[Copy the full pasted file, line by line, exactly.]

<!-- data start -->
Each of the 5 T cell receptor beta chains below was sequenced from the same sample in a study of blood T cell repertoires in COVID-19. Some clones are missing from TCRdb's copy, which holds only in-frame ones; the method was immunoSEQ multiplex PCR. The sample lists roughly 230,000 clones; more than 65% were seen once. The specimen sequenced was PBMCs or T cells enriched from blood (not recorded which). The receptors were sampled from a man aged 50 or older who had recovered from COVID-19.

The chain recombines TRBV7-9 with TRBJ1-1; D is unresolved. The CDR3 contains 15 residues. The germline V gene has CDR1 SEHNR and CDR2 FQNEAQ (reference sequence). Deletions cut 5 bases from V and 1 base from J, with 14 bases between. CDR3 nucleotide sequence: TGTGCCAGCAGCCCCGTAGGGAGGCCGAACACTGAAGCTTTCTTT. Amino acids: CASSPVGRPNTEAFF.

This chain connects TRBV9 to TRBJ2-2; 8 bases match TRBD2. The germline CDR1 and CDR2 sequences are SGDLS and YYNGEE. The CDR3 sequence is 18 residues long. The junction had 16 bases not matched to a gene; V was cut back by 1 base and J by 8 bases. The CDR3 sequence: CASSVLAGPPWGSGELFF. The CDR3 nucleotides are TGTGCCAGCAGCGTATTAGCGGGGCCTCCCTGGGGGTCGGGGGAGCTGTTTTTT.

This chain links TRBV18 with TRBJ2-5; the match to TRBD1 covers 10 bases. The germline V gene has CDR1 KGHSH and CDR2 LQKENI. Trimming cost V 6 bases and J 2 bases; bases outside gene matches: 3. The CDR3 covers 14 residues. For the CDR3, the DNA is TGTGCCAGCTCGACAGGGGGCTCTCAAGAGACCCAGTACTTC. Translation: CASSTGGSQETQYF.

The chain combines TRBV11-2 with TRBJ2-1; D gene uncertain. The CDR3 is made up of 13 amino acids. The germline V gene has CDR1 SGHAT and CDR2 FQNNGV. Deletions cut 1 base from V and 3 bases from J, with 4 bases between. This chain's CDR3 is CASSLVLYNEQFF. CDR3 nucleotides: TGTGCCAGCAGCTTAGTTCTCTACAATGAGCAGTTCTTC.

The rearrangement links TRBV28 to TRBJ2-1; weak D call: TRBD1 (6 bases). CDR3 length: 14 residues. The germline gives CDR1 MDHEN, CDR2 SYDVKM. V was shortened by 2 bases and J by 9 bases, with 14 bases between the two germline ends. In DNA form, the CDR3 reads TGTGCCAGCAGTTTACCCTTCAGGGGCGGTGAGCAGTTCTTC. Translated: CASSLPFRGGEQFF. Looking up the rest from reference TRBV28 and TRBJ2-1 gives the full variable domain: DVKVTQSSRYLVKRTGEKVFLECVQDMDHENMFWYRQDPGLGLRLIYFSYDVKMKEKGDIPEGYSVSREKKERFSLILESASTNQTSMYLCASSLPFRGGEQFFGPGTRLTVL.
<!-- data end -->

Each of the 5 T cell receptor beta chains below was sequenced from the same sample in a study of blood T cell repertoires in COVID-19. Some clones are missing from TCRdb's copy, which holds only in-frame ones; the method was immunoSEQ multiplex PCR. The sample lists roughly 230,000 clones; more than 65% were seen once. The specimen sequenced was PBMCs or T cells enriched from blood (not recorded which). The receptors were sampled from a man aged 50 or older who had recovered from COVID-19.

The chain recombines TRBV7-9 with TRBJ1-1; D is unresolved. The CDR3 contains 15 residues. The germline V gene has CDR1 SEHNR and CDR2 FQNEAQ (reference sequence). Deletions cut 5 bases from V and 1 base from J, with 14 bases between. CDR3 nucleotide sequence: TGTGCCAGCAGCCCCGTAGGGAGGCCGAACACTGAAGCTTTCTTT. Amino acids: CASSPVGRPNTEAFF.

This chain connects TRBV9 to TRBJ2-2; 8 bases match TRBD2. The germline CDR1 and CDR2 sequences are SGDLS and YYNGEE. The CDR3 sequence is 18 residues long. The junction had 16 bases not matched to a gene; V was cut back by 1 base and J by 8 bases. The CDR3 sequence: CASSVLAGPPWGSGELFF. The CDR3 nucleotides are TGTGCCAGCAGCGTATTAGCGGGGCCTCCCTGGGGGTCGGGGGAGCTGTTTTTT.

This chain links TRBV18 with TRBJ2-5; the match to TRBD1 covers 10 bases. The germline V gene has CDR1 KGHSH and CDR2 LQKENI. Trimming cost V 6 bases and J 2 bases; bases outside gene matches: 3. The CDR3 covers 14 residues. For the CDR3, the DNA is TGTGCCAGCTCGACAGGGGGCTCTCAAGAGACCCAGTACTTC. Translation: CASSTGGSQETQYF.

The chain combines TRBV11-2 with TRBJ2-1; D gene uncertain. The CDR3 is made up of 13 amino acids. The germline V gene has CDR1 SGHAT and CDR2 FQNNGV. Deletions cut 1 base from V and 3 bases from J, with 4 bases between. This chain's CDR3 is CASSLVLYNEQFF. CDR3 nucleotides: TGTGCCAGCAGCTTAGTTCTCTACAATGAGCAGTTCTTC.

The rearrangement links TRBV28 to TRBJ2-1; weak D call: TRBD1 (6 bases). CDR3 length: 14 residues. The germline gives CDR1 MDHEN, CDR2 SYDVKM. V was shortened by 2 bases and J by 9 bases, with 14 bases between the two germline ends. In DNA form, the CDR3 reads TGTGCCAGCAGTTTACCCTTCAGGGGCGGTGAGCAGTTCTTC. Translated: CASSLPFRGGEQFF. Looking up the rest from reference TRBV28 and TRBJ2-1 gives the full variable domain: DVKVTQSSRYLVKRTGEKVFLECVQDMDHENMFWYRQDPGLGLRLIYFSYDVKMKEKGDIPEGYSVSREKKERFSLILESASTNQTSMYLCASSLPFRGGEQFFGPGTRLTVL.